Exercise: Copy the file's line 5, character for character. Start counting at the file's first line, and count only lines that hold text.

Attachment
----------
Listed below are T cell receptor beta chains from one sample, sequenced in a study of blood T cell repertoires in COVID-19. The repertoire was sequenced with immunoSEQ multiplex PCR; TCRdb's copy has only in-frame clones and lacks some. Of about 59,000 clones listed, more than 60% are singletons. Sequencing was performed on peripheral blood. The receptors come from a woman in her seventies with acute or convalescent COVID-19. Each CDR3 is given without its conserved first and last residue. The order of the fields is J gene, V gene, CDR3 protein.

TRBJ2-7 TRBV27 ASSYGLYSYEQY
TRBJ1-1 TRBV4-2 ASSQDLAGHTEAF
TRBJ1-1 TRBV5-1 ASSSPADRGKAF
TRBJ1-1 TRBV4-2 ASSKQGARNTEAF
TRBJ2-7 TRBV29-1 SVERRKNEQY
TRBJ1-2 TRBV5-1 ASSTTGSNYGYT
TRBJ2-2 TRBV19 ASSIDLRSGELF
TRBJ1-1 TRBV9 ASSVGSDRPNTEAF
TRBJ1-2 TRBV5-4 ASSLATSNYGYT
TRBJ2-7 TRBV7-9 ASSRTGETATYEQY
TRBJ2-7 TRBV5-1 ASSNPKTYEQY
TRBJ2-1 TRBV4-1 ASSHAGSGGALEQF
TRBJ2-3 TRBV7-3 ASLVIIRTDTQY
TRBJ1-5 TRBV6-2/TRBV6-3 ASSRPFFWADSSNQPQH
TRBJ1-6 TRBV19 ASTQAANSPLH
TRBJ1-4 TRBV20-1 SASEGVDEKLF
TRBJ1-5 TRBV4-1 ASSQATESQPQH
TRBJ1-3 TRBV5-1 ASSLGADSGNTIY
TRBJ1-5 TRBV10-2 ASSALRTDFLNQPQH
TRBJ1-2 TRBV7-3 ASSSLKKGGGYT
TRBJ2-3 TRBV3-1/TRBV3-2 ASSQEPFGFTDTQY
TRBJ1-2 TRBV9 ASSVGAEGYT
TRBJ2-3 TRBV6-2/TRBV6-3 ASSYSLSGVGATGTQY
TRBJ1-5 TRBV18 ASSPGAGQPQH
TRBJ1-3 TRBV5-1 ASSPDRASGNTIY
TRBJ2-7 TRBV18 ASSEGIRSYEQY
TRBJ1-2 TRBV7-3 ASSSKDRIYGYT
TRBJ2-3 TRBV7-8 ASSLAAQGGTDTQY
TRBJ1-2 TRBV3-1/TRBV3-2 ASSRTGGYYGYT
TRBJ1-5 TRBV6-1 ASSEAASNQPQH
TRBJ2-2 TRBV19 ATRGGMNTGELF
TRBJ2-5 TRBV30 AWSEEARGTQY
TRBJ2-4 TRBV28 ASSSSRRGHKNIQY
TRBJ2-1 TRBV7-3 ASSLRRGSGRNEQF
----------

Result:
TRBJ1-1 TRBV4-2 ASSKQGARNTEAF